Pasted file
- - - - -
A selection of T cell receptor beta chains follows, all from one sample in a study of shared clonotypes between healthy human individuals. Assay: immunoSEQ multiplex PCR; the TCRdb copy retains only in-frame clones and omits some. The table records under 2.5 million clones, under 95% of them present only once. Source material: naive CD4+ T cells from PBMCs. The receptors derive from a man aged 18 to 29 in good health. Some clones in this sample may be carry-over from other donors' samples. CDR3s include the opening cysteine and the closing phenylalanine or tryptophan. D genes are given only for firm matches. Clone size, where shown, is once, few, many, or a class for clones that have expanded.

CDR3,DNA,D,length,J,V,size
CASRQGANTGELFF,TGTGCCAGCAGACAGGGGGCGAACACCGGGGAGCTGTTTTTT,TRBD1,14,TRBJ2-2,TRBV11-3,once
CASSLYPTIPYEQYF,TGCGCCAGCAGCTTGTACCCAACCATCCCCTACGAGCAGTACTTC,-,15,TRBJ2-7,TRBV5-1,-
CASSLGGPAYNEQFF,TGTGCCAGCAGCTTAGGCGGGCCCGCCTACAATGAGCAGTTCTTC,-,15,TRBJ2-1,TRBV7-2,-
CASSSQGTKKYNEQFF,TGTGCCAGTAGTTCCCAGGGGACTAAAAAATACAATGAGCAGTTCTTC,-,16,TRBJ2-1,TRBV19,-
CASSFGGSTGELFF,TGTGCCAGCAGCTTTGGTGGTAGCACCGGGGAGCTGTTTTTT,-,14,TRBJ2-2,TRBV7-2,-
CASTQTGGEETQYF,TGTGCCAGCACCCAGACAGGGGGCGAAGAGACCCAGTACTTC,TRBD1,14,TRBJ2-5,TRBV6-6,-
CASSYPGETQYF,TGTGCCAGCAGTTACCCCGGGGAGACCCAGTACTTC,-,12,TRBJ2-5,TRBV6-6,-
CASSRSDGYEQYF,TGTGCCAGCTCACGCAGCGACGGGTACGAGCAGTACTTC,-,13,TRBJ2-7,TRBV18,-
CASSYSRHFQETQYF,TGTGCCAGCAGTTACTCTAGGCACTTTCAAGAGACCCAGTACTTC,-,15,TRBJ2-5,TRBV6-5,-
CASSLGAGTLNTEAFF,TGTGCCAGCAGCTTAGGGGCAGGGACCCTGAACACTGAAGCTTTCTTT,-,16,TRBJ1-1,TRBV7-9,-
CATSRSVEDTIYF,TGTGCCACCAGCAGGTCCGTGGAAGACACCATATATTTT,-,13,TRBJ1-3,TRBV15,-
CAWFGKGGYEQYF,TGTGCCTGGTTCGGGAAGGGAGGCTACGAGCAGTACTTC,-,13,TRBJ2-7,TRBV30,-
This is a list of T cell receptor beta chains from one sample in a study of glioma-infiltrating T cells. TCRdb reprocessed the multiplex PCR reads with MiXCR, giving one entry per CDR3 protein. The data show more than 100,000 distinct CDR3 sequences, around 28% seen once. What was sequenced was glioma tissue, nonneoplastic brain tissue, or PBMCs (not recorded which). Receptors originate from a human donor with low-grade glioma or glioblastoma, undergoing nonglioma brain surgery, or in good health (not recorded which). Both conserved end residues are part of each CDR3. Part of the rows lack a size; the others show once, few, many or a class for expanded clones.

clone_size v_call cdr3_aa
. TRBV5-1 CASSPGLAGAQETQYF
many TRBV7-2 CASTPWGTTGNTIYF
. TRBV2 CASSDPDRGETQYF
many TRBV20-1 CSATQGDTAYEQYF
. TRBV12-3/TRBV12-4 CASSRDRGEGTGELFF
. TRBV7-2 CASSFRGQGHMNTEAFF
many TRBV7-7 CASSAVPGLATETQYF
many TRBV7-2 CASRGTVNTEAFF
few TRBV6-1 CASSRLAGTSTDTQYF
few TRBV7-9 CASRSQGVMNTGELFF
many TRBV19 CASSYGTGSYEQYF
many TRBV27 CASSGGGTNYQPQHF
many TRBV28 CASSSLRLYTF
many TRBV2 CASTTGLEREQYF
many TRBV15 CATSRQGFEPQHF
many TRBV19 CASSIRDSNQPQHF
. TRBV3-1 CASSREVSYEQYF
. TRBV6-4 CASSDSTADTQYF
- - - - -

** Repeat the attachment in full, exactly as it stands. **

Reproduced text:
A selection of T cell receptor beta chains follows, all from one sample in a study of shared clonotypes between healthy human individuals. Assay: immunoSEQ multiplex PCR; the TCRdb copy retains only in-frame clones and omits some. The table records under 2.5 million clones, under 95% of them present only once. Source material: naive CD4+ T cells from PBMCs. The receptors derive from a man aged 18 to 29 in good health. Some clones in this sample may be carry-over from other donors' samples. CDR3s include the opening cysteine and the closing phenylalanine or tryptophan. D genes are given only for firm matches. Clone size, where shown, is once, few, many, or a class for clones that have expanded.

CDR3,DNA,D,length,J,V,size
CASRQGANTGELFF,TGTGCCAGCAGACAGGGGGCGAACACCGGGGAGCTGTTTTTT,TRBD1,14,TRBJ2-2,TRBV11-3,once
CASSLYPTIPYEQYF,TGCGCCAGCAGCTTGTACCCAACCATCCCCTACGAGCAGTACTTC,-,15,TRBJ2-7,TRBV5-1,-
CASSLGGPAYNEQFF,TGTGCCAGCAGCTTAGGCGGGCCCGCCTACAATGAGCAGTTCTTC,-,15,TRBJ2-1,TRBV7-2,-
CASSSQGTKKYNEQFF,TGTGCCAGTAGTTCCCAGGGGACTAAAAAATACAATGAGCAGTTCTTC,-,16,TRBJ2-1,TRBV19,-
CASSFGGSTGELFF,TGTGCCAGCAGCTTTGGTGGTAGCACCGGGGAGCTGTTTTTT,-,14,TRBJ2-2,TRBV7-2,-
CASTQTGGEETQYF,TGTGCCAGCACCCAGACAGGGGGCGAAGAGACCCAGTACTTC,TRBD1,14,TRBJ2-5,TRBV6-6,-
CASSYPGETQYF,TGTGCCAGCAGTTACCCCGGGGAGACCCAGTACTTC,-,12,TRBJ2-5,TRBV6-6,-
CASSRSDGYEQYF,TGTGCCAGCTCACGCAGCGACGGGTACGAGCAGTACTTC,-,13,TRBJ2-7,TRBV18,-
CASSYSRHFQETQYF,TGTGCCAGCAGTTACTCTAGGCACTTTCAAGAGACCCAGTACTTC,-,15,TRBJ2-5,TRBV6-5,-
CASSLGAGTLNTEAFF,TGTGCCAGCAGCTTAGGGGCAGGGACCCTGAACACTGAAGCTTTCTTT,-,16,TRBJ1-1,TRBV7-9,-
CATSRSVEDTIYF,TGTGCCACCAGCAGGTCCGTGGAAGACACCATATATTTT,-,13,TRBJ1-3,TRBV15,-
CAWFGKGGYEQYF,TGTGCCTGGTTCGGGAAGGGAGGCTACGAGCAGTACTTC,-,13,TRBJ2-7,TRBV30,-
This is a list of T cell receptor beta chains from one sample in a study of glioma-infiltrating T cells. TCRdb reprocessed the multiplex PCR reads with MiXCR, giving one entry per CDR3 protein. The data show more than 100,000 distinct CDR3 sequences, around 28% seen once. What was sequenced was glioma tissue, nonneoplastic brain tissue, or PBMCs (not recorded which). Receptors originate from a human donor with low-grade glioma or glioblastoma, undergoing nonglioma brain surgery, or in good health (not recorded which). Both conserved end residues are part of each CDR3. Part of the rows lack a size; the others show once, few, many or a class for expanded clones.

clone_size v_call cdr3_aa
. TRBV5-1 CASSPGLAGAQETQYF
many TRBV7-2 CASTPWGTTGNTIYF
. TRBV2 CASSDPDRGETQYF
many TRBV20-1 CSATQGDTAYEQYF
. TRBV12-3/TRBV12-4 CASSRDRGEGTGELFF
. TRBV7-2 CASSFRGQGHMNTEAFF
many TRBV7-7 CASSAVPGLATETQYF
many TRBV7-2 CASRGTVNTEAFF
few TRBV6-1 CASSRLAGTSTDTQYF
few TRBV7-9 CASRSQGVMNTGELFF
many TRBV19 CASSYGTGSYEQYF
many TRBV27 CASSGGGTNYQPQHF
many TRBV28 CASSSLRLYTF
many TRBV2 CASTTGLEREQYF
many TRBV15 CATSRQGFEPQHF
many TRBV19 CASSIRDSNQPQHF
. TRBV3-1 CASSREVSYEQYF
. TRBV6-4 CASSDSTADTQYF